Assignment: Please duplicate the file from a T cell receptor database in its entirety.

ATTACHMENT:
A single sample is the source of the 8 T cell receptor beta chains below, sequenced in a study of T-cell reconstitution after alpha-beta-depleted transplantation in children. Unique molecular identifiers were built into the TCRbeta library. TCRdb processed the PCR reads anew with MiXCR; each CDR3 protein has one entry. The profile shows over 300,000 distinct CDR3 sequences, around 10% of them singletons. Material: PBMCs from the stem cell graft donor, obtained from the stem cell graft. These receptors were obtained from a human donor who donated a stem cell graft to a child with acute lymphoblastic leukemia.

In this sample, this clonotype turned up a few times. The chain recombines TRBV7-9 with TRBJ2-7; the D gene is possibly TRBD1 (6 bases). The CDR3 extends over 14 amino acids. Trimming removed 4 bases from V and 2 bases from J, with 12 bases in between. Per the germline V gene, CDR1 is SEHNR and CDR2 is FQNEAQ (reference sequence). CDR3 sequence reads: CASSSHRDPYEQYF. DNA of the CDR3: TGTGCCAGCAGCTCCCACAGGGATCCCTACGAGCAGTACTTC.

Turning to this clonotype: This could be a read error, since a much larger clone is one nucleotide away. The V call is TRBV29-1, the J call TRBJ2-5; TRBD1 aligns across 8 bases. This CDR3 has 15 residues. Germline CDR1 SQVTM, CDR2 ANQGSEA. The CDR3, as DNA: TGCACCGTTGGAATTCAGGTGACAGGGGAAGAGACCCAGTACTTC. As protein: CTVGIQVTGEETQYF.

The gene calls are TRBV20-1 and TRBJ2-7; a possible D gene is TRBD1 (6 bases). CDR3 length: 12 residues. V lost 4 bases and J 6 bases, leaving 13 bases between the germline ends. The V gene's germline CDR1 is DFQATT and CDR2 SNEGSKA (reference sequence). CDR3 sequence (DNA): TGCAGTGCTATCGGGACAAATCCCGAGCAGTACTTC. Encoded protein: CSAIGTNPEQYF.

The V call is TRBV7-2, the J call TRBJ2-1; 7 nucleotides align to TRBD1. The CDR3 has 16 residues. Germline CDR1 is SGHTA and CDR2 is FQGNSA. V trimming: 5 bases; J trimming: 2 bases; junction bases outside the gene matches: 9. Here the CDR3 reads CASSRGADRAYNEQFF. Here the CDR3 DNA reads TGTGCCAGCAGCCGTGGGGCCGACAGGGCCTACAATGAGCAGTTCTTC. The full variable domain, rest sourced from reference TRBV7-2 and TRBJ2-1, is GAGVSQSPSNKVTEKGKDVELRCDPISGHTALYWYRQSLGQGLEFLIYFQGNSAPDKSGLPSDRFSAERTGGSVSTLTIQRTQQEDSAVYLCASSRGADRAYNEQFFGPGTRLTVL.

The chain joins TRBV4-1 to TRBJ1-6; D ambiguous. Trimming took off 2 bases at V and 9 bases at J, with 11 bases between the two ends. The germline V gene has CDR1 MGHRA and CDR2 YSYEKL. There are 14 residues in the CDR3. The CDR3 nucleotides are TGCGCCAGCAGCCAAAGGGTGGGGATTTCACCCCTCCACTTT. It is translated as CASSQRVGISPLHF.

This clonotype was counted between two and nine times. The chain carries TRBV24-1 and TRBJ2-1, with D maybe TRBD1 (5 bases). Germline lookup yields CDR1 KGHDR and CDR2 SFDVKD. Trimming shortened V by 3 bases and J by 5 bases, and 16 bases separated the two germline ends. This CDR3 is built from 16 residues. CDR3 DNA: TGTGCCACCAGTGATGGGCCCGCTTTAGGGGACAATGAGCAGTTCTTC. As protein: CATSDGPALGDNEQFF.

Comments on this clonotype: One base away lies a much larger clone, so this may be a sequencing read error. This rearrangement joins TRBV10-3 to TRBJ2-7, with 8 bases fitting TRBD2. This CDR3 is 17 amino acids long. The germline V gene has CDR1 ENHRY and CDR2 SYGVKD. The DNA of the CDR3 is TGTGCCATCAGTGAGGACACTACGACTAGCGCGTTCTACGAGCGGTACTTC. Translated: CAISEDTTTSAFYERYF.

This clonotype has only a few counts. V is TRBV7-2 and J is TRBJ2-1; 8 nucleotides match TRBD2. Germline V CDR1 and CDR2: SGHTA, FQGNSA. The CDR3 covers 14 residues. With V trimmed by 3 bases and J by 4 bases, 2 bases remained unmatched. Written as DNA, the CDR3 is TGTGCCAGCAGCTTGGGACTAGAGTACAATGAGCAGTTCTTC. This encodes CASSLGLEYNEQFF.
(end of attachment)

A single sample is the source of the 8 T cell receptor beta chains below, sequenced in a study of T-cell reconstitution after alpha-beta-depleted transplantation in children. Unique molecular identifiers were built into the TCRbeta library. TCRdb processed the PCR reads anew with MiXCR; each CDR3 protein has one entry. The profile shows over 300,000 distinct CDR3 sequences, around 10% of them singletons. Material: PBMCs from the stem cell graft donor, obtained from the stem cell graft. These receptors were obtained from a human donor who donated a stem cell graft to a child with acute lymphoblastic leukemia.

In this sample, this clonotype turned up a few times. The chain recombines TRBV7-9 with TRBJ2-7; the D gene is possibly TRBD1 (6 bases). The CDR3 extends over 14 amino acids. Trimming removed 4 bases from V and 2 bases from J, with 12 bases in between. Per the germline V gene, CDR1 is SEHNR and CDR2 is FQNEAQ (reference sequence). CDR3 sequence reads: CASSSHRDPYEQYF. DNA of the CDR3: TGTGCCAGCAGCTCCCACAGGGATCCCTACGAGCAGTACTTC.

Turning to this clonotype: This could be a read error, since a much larger clone is one nucleotide away. The V call is TRBV29-1, the J call TRBJ2-5; TRBD1 aligns across 8 bases. This CDR3 has 15 residues. Germline CDR1 SQVTM, CDR2 ANQGSEA. The CDR3, as DNA: TGCACCGTTGGAATTCAGGTGACAGGGGAAGAGACCCAGTACTTC. As protein: CTVGIQVTGEETQYF.

The gene calls are TRBV20-1 and TRBJ2-7; a possible D gene is TRBD1 (6 bases). CDR3 length: 12 residues. V lost 4 bases and J 6 bases, leaving 13 bases between the germline ends. The V gene's germline CDR1 is DFQATT and CDR2 SNEGSKA (reference sequence). CDR3 sequence (DNA): TGCAGTGCTATCGGGACAAATCCCGAGCAGTACTTC. Encoded protein: CSAIGTNPEQYF.

The V call is TRBV7-2, the J call TRBJ2-1; 7 nucleotides align to TRBD1. The CDR3 has 16 residues. Germline CDR1 is SGHTA and CDR2 is FQGNSA. V trimming: 5 bases; J trimming: 2 bases; junction bases outside the gene matches: 9. Here the CDR3 reads CASSRGADRAYNEQFF. Here the CDR3 DNA reads TGTGCCAGCAGCCGTGGGGCCGACAGGGCCTACAATGAGCAGTTCTTC. The full variable domain, rest sourced from reference TRBV7-2 and TRBJ2-1, is GAGVSQSPSNKVTEKGKDVELRCDPISGHTALYWYRQSLGQGLEFLIYFQGNSAPDKSGLPSDRFSAERTGGSVSTLTIQRTQQEDSAVYLCASSRGADRAYNEQFFGPGTRLTVL.

The chain joins TRBV4-1 to TRBJ1-6; D ambiguous. Trimming took off 2 bases at V and 9 bases at J, with 11 bases between the two ends. The germline V gene has CDR1 MGHRA and CDR2 YSYEKL. There are 14 residues in the CDR3. The CDR3 nucleotides are TGCGCCAGCAGCCAAAGGGTGGGGATTTCACCCCTCCACTTT. It is translated as CASSQRVGISPLHF.

This clonotype was counted between two and nine times. The chain carries TRBV24-1 and TRBJ2-1, with D maybe TRBD1 (5 bases). Germline lookup yields CDR1 KGHDR and CDR2 SFDVKD. Trimming shortened V by 3 bases and J by 5 bases, and 16 bases separated the two germline ends. This CDR3 is built from 16 residues. CDR3 DNA: TGTGCCACCAGTGATGGGCCCGCTTTAGGGGACAATGAGCAGTTCTTC. As protein: CATSDGPALGDNEQFF.

Comments on this clonotype: One base away lies a much larger clone, so this may be a sequencing read error. This rearrangement joins TRBV10-3 to TRBJ2-7, with 8 bases fitting TRBD2. This CDR3 is 17 amino acids long. The germline V gene has CDR1 ENHRY and CDR2 SYGVKD. The DNA of the CDR3 is TGTGCCATCAGTGAGGACACTACGACTAGCGCGTTCTACGAGCGGTACTTC. Translated: CAISEDTTTSAFYERYF.

This clonotype has only a few counts. V is TRBV7-2 and J is TRBJ2-1; 8 nucleotides match TRBD2. Germline V CDR1 and CDR2: SGHTA, FQGNSA. The CDR3 covers 14 residues. With V trimmed by 3 bases and J by 4 bases, 2 bases remained unmatched. Written as DNA, the CDR3 is TGTGCCAGCAGCTTGGGACTAGAGTACAATGAGCAGTTCTTC. This encodes CASSLGLEYNEQFF.